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How to save money even while living paycheck to paycheck

Experts share some out of the box suggestions.

CLEVELAND — In a good year, studies show that nearly 70% of Americans have less than $1,000 in savings. 

With COVID-19 driving unemployment rates to historic highs, many are barely making ends meet. That's why, 3News Consumer Reporter Danielle Serino looked into how to save, even while living paycheck to paycheck.

Not talking about the obvious ways of using cash instead of credit, eating in instead of out, or negotiating the price of monthly services.

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Most of us, including 3News viewer Rochelle Kocher who admits to only having a few hundred dollars in her account, know you should follow those steps if you need more cash.

Still, she explained, “I do live paycheck to paycheck, which is really hard at times. And it's hard to save when you have bills.”

Rochelle's income dropped unexpectedly after losing a housemate. But like many, choosing between what she needs and what she wants is not so easy.

It's why we called on two financial experts to help.

Dennis Pellegrini, a Chartered Financial Consultant with Peak Brokerage Services, explained, “You have to change what you're doing. That definition of insanity, is doing the same thing over and over again, expecting a different result.” 

Bobbi Rebell, a personal finance expert with Tally, an app that helps people reduce their debt, told Rochelle, "There's two areas to focus on. The first one is the mindset. And the second one is the specific things that you can do in terms of the mindset.” 

So, for starters, anyone living paycheck to paycheck should sign up with a roundup savings app. They round up what you spend on a credit or debit card to the nearest dollar, and send that money to a creditor, savings, or investment account.

Rebell says, “Without even feeling it, you will save money. I save hundreds of dollars every year just in this roundup."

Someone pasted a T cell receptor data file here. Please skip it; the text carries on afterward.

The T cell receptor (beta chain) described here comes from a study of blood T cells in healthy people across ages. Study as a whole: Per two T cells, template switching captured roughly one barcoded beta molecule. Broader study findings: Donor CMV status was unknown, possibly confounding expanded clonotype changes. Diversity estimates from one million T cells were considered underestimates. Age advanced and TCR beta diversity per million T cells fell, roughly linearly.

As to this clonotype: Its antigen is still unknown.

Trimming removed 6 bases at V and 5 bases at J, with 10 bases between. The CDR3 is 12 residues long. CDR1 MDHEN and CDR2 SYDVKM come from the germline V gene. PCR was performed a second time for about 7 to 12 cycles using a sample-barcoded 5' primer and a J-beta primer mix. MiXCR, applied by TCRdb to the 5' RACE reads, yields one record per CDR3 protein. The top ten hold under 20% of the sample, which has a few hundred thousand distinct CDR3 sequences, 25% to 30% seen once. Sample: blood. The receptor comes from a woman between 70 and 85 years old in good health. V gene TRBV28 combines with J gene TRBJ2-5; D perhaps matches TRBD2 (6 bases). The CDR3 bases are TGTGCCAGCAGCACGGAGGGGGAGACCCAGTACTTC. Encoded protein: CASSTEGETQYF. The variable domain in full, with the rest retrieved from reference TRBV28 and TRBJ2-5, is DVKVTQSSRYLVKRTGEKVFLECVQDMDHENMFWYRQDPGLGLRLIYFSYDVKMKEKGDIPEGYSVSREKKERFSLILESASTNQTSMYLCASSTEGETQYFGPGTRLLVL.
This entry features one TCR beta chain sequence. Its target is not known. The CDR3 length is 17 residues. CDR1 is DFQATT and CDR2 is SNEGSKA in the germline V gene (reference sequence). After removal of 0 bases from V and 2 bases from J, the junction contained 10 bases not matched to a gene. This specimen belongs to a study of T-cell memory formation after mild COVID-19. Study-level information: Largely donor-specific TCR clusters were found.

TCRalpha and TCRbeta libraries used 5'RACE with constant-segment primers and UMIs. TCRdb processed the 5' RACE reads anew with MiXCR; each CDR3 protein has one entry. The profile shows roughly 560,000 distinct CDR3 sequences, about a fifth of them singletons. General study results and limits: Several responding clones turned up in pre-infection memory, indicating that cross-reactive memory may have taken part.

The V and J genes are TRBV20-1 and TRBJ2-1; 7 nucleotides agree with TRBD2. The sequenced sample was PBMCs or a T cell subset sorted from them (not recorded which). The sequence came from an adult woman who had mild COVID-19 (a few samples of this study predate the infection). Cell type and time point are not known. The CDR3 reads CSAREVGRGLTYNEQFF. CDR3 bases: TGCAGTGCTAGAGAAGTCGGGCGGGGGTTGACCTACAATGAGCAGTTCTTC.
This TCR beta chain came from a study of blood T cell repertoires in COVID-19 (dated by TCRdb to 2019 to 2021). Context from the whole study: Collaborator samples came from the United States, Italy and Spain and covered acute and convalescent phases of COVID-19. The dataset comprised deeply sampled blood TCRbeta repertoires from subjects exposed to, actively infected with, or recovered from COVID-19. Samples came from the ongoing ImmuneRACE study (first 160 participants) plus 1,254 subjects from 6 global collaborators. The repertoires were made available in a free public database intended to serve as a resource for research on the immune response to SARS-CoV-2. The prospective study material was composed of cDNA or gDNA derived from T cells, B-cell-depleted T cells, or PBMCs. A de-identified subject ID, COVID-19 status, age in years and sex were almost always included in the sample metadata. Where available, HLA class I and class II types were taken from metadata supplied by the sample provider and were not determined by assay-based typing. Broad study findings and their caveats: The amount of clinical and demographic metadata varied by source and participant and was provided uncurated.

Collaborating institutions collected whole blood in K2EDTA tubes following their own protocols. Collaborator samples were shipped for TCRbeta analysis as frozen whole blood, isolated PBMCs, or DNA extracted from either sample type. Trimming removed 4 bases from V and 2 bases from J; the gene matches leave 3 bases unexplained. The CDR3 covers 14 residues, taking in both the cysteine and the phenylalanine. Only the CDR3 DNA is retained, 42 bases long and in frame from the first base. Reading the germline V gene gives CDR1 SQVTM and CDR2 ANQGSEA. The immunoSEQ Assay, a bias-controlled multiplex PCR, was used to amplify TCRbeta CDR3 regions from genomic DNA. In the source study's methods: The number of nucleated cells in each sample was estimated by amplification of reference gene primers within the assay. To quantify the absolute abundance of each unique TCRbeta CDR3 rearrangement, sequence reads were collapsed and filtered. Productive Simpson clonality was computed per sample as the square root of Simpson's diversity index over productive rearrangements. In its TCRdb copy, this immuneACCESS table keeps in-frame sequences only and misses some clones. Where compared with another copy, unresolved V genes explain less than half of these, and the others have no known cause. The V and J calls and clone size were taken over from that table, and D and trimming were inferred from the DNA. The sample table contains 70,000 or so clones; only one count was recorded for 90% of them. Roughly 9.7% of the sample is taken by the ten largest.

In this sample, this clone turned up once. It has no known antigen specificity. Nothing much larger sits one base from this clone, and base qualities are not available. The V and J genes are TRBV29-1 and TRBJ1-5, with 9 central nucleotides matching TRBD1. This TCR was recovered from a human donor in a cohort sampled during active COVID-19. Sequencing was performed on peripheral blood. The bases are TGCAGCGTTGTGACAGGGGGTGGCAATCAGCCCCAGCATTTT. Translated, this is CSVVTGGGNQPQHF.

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Another way to bridge that gap? Sell your stuff…not just electronics, clothing, or household items.

But you can sell things like your hair, for cancer patients or other people suffering from illness-related hair loss. Depending on the length and type of hair you have, you could make $100, if not $1,000 dollars. You could also donate plasma. That will net you $50 to $75 dollars a pop.

Many people make extra cash by taking on a side hustle. In fact, 45% of people working 9-5 now have a side gig.

Serino explained to Rochelle that, "they're part-time gigs, so you can decide how much time you want to spend with them. And that's just additional money that's coming into your household."

If you have a full-time job, you should look for freebies on your company's HR page.

At Amazon, where Rochelle works, they pay 95% of the costs for school if someone wants to get a degree or certification. So, Rochelle's thinking about going to school to become a nurse.

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Another perk at most big companies is a 401K plan. Many will match your contribution. And no matter how little you put in, your cash will typically grow 8-10 percent.

Then there are Health Savings Accounts, which Rochelle could have used since she had surgery last month. HSA’s let you set aside money, pre-tax, to pay for medical or drug costs.

According to Rebell, “The really great thing about an HSA is that you don't have to use it all in one year. So, if you have a really healthy year, you can roll that money over and it's all going to be tax-deductible.

But, if you "really" want to make your money work for you, any financial expert will tell you that you need clear goals.

Rochelle told 3News she’d like to eventually buy a house.

To achieve those goals, Pellegrini says, “We have to change the way we think. We have to change the way we do things. You have to take those steps. And one of those steps is to write those goals down on paper, look at them regularly and share them with the correct people. Somebody can become your accountability partner.

A great person to start with is a financial counselor. There are plenty of places to get free or lost cost help, and it doesn't matter how little you make. You just have to put that fear aside of facing your finances and take a leap.

Need more advice? Check out these helpful resources: 

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